Megan Garber writes the following in the Columbia Journalism Review‘s daily blog:

We currently find ourselves in, to put it mildly, a lull in the 2008 campaign’s primary season. The delegate tallies are in limbo. Parsing them seems to require a postgraduate degree in calculus.

I call mathification! The analogue of linguification, this term refers to statements which, as Isabel Lugo puts it, “clearly intend to get across a true point about the real world by making a false point about mathematics.”

Calculus is not a postgraduate subject. Single- and multi-variable forms of it are taught in the first year of undergraduacy. Here in the U.S. and A., kids these days can take AP Calculus, a course which covers the basics of differentiation and integration. If you take the exam at year’s end and do well enough on it, some colleges will give you credit. In my experience, and that of other pulsating brains, AP classes tended to squeeze out chances to explore and make knowledge one’s own, since given the time constraints the only topics which could be taught are the ones which could easily be tested. Still, high school was basically a horror to be survived, so changing little things like the calculus curriculum might be misplacing one’s priorities. Even if you want to make the case that some people don’t encounter it until after they’ve finished a degree — say, during an MBA program — it’s still going too far to say that calculus is a postgraduate subject.

(The Mortensen Math package, intended for young’uns in elementary school, includes a series of booklets which purport to teach calculus. The upshot is that kids get to mechanically manipulate coefficients and exponents in polynomials, filling in the necessary blanks to compute integrals and derivatives. I don’t know how much insight this actually gets across — I certainly didn’t get any. Doing the arithmetic to turn [tex]x^n[/tex] into [tex]nx^{n-1}[/tex] is easy; understanding what you’re doing and when you’d need to do it is a different business.)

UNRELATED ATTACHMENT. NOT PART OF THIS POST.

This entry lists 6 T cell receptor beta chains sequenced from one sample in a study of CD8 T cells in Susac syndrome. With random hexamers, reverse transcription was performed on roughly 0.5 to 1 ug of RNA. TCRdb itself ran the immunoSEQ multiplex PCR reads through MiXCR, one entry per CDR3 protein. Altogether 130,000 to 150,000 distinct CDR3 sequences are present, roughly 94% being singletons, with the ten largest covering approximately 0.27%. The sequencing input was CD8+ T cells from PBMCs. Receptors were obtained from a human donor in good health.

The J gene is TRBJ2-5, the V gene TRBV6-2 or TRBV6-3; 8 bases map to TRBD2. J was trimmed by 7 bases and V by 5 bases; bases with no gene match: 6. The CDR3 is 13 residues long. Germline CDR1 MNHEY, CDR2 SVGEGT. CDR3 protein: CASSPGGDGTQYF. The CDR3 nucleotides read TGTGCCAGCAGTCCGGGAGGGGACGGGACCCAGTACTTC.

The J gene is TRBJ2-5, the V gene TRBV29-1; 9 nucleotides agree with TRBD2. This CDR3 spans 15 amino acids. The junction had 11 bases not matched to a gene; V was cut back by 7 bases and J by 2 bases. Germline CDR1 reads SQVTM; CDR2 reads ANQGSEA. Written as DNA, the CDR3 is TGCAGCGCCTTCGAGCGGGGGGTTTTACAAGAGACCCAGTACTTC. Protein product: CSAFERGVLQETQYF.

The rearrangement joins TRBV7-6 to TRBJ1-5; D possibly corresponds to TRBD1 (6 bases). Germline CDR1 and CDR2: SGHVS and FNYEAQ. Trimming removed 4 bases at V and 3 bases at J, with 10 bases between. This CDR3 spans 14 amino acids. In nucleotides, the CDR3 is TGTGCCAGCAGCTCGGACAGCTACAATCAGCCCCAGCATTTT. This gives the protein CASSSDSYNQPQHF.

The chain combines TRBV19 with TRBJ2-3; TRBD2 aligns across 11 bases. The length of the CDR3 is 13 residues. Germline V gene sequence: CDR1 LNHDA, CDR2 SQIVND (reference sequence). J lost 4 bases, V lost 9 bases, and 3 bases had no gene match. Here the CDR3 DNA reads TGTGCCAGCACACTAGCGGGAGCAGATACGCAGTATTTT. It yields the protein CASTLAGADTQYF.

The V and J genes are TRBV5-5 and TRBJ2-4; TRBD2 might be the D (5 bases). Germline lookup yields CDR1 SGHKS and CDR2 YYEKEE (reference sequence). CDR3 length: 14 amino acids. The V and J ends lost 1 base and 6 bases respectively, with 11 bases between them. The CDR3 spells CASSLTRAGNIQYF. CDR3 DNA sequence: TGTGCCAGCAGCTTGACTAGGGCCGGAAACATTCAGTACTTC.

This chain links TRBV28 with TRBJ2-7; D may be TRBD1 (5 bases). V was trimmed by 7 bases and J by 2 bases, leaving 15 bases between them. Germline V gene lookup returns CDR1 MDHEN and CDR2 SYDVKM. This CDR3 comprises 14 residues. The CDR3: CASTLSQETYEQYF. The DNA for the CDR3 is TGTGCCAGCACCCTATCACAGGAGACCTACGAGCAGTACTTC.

Phrases like “a postgraduate degree in calculus” arise by taking a subject which sounds difficult to the author, and thus probably to the intended audience, and emphasizing it with a modifier which the author judges the audience will understand. The result is a phrase which fails to describe reality.

11 thoughts on “Mathification”

  1. Calculus is not a postgraduate subject.

    Having just met an elliptical integral in a dark alley, I beg to differ. ;) And I’m content to leave this kind of calculus to the postgraduates!

    The upshot is that kids get to mechanically manipulate coefficients and exponents in polynomials….

    I was pleasantly shocked, while reading George Gamow’s Gravity, when I realized that I’d never actually proven the power rule for differentiation! Fortunately, Gamow gave a pretty proof. ^_^

  2. One of my novels recently received a derisive review that stated:

    You don’t need to have a PhD in Boolean algebra to read this, but it might help.

    On top of the bizarre notion that “Boolean” could make “algebra” scarier and harder, the actual scientific content of the book was … general relativity.